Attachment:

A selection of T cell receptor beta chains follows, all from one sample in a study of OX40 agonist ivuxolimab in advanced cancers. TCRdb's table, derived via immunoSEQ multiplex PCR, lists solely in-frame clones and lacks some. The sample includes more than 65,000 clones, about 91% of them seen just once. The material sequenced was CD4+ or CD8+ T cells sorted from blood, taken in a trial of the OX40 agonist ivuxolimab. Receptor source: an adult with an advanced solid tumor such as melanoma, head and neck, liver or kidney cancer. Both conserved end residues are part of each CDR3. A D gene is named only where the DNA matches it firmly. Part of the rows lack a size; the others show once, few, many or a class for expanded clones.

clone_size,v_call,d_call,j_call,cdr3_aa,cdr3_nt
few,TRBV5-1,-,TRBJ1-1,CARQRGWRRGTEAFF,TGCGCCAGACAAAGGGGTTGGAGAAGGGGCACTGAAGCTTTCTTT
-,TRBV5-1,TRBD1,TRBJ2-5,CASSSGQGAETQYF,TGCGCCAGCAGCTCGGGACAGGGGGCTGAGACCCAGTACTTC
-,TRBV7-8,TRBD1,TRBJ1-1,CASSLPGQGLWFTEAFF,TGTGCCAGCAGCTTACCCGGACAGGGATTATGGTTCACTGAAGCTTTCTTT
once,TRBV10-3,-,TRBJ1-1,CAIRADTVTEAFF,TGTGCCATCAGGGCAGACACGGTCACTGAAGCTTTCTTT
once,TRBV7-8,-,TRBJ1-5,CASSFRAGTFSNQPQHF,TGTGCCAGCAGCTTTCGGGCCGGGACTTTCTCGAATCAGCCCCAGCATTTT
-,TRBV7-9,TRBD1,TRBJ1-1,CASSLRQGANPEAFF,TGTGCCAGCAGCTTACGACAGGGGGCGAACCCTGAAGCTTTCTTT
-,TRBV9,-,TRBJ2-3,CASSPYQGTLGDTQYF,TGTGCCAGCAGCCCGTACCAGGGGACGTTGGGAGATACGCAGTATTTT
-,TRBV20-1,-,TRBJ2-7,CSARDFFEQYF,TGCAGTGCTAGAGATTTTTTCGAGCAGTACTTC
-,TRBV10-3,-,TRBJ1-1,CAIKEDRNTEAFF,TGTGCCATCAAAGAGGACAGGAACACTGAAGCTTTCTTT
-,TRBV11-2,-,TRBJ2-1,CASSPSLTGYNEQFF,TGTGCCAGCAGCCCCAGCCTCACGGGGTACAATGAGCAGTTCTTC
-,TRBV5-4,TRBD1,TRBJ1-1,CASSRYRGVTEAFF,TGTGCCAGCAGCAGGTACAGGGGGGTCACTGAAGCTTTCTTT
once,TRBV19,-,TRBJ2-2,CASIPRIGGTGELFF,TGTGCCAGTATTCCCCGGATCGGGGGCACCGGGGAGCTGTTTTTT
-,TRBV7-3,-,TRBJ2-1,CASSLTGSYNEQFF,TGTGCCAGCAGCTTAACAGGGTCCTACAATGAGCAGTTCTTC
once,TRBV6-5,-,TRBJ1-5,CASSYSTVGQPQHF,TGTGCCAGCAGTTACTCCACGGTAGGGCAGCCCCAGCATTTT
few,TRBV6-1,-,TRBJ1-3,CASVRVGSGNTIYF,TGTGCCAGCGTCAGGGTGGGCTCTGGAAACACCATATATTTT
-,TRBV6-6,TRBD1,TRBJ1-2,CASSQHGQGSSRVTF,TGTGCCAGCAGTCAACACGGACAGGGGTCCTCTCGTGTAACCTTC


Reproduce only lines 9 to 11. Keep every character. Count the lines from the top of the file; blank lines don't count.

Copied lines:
-,TRBV9,-,TRBJ2-3,CASSPYQGTLGDTQYF,TGTGCCAGCAGCCCGTACCAGGGGACGTTGGGAGATACGCAGTATTTT
-,TRBV20-1,-,TRBJ2-7,CSARDFFEQYF,TGCAGTGCTAGAGATTTTTTCGAGCAGTACTTC
-,TRBV10-3,-,TRBJ1-1,CAIKEDRNTEAFF,TGTGCCATCAAAGAGGACAGGAACACTGAAGCTTTCTTT